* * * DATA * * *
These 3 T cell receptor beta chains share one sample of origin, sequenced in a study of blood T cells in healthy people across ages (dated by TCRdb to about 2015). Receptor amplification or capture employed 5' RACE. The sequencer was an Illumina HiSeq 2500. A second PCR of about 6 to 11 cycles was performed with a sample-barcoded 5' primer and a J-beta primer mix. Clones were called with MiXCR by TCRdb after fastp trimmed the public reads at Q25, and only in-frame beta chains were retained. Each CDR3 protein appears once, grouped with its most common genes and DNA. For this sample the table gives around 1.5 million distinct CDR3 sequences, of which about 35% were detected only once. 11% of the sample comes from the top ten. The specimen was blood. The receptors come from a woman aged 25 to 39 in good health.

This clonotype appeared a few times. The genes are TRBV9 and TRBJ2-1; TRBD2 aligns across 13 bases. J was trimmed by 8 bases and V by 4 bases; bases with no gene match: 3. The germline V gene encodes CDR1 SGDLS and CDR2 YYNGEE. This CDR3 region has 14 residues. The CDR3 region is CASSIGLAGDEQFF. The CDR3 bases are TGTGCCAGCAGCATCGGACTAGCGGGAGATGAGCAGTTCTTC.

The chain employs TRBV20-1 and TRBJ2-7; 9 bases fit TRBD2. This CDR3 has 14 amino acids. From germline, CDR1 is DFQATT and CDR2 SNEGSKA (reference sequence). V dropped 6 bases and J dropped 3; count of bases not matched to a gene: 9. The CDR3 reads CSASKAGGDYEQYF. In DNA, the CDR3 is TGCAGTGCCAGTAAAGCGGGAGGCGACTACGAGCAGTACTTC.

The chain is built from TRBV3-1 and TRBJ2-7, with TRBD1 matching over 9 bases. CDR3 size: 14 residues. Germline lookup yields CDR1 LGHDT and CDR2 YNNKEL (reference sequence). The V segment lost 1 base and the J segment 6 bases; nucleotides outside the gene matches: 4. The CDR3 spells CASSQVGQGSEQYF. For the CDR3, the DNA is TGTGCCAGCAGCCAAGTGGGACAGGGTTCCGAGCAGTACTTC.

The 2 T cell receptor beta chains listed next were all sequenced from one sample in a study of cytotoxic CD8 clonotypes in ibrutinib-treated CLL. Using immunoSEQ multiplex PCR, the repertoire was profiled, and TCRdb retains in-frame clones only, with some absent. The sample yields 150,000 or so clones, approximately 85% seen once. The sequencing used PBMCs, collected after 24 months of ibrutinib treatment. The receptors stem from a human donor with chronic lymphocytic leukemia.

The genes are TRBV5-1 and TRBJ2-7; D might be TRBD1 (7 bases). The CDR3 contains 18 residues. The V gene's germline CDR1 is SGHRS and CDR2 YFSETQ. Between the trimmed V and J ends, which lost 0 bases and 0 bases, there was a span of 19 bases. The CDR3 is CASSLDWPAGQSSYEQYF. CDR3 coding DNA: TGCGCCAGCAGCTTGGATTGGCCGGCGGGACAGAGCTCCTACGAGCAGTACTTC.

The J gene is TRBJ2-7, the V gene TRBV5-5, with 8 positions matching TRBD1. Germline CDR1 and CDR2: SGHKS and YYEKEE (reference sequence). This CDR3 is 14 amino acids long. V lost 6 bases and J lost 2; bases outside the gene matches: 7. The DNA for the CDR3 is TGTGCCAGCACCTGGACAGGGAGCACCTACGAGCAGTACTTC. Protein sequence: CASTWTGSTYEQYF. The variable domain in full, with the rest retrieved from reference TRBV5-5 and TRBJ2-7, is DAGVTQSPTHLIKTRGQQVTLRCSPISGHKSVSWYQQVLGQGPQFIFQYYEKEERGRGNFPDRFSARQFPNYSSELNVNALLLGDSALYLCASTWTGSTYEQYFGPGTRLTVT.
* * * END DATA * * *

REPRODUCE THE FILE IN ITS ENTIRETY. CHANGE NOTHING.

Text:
These 3 T cell receptor beta chains share one sample of origin, sequenced in a study of blood T cells in healthy people across ages (dated by TCRdb to about 2015). Receptor amplification or capture employed 5' RACE. The sequencer was an Illumina HiSeq 2500. A second PCR of about 6 to 11 cycles was performed with a sample-barcoded 5' primer and a J-beta primer mix. Clones were called with MiXCR by TCRdb after fastp trimmed the public reads at Q25, and only in-frame beta chains were retained. Each CDR3 protein appears once, grouped with its most common genes and DNA. For this sample the table gives around 1.5 million distinct CDR3 sequences, of which about 35% were detected only once. 11% of the sample comes from the top ten. The specimen was blood. The receptors come from a woman aged 25 to 39 in good health.

This clonotype appeared a few times. The genes are TRBV9 and TRBJ2-1; TRBD2 aligns across 13 bases. J was trimmed by 8 bases and V by 4 bases; bases with no gene match: 3. The germline V gene encodes CDR1 SGDLS and CDR2 YYNGEE. This CDR3 region has 14 residues. The CDR3 region is CASSIGLAGDEQFF. The CDR3 bases are TGTGCCAGCAGCATCGGACTAGCGGGAGATGAGCAGTTCTTC.

The chain employs TRBV20-1 and TRBJ2-7; 9 bases fit TRBD2. This CDR3 has 14 amino acids. From germline, CDR1 is DFQATT and CDR2 SNEGSKA (reference sequence). V dropped 6 bases and J dropped 3; count of bases not matched to a gene: 9. The CDR3 reads CSASKAGGDYEQYF. In DNA, the CDR3 is TGCAGTGCCAGTAAAGCGGGAGGCGACTACGAGCAGTACTTC.

The chain is built from TRBV3-1 and TRBJ2-7, with TRBD1 matching over 9 bases. CDR3 size: 14 residues. Germline lookup yields CDR1 LGHDT and CDR2 YNNKEL (reference sequence). The V segment lost 1 base and the J segment 6 bases; nucleotides outside the gene matches: 4. The CDR3 spells CASSQVGQGSEQYF. For the CDR3, the DNA is TGTGCCAGCAGCCAAGTGGGACAGGGTTCCGAGCAGTACTTC.

The 2 T cell receptor beta chains listed next were all sequenced from one sample in a study of cytotoxic CD8 clonotypes in ibrutinib-treated CLL. Using immunoSEQ multiplex PCR, the repertoire was profiled, and TCRdb retains in-frame clones only, with some absent. The sample yields 150,000 or so clones, approximately 85% seen once. The sequencing used PBMCs, collected after 24 months of ibrutinib treatment. The receptors stem from a human donor with chronic lymphocytic leukemia.

The genes are TRBV5-1 and TRBJ2-7; D might be TRBD1 (7 bases). The CDR3 contains 18 residues. The V gene's germline CDR1 is SGHRS and CDR2 YFSETQ. Between the trimmed V and J ends, which lost 0 bases and 0 bases, there was a span of 19 bases. The CDR3 is CASSLDWPAGQSSYEQYF. CDR3 coding DNA: TGCGCCAGCAGCTTGGATTGGCCGGCGGGACAGAGCTCCTACGAGCAGTACTTC.

The J gene is TRBJ2-7, the V gene TRBV5-5, with 8 positions matching TRBD1. Germline CDR1 and CDR2: SGHKS and YYEKEE (reference sequence). This CDR3 is 14 amino acids long. V lost 6 bases and J lost 2; bases outside the gene matches: 7. The DNA for the CDR3 is TGTGCCAGCACCTGGACAGGGAGCACCTACGAGCAGTACTTC. Protein sequence: CASTWTGSTYEQYF. The variable domain in full, with the rest retrieved from reference TRBV5-5 and TRBJ2-7, is DAGVTQSPTHLIKTRGQQVTLRCSPISGHKSVSWYQQVLGQGPQFIFQYYEKEERGRGNFPDRFSARQFPNYSSELNVNALLLGDSALYLCASTWTGSTYEQYFGPGTRLTVT.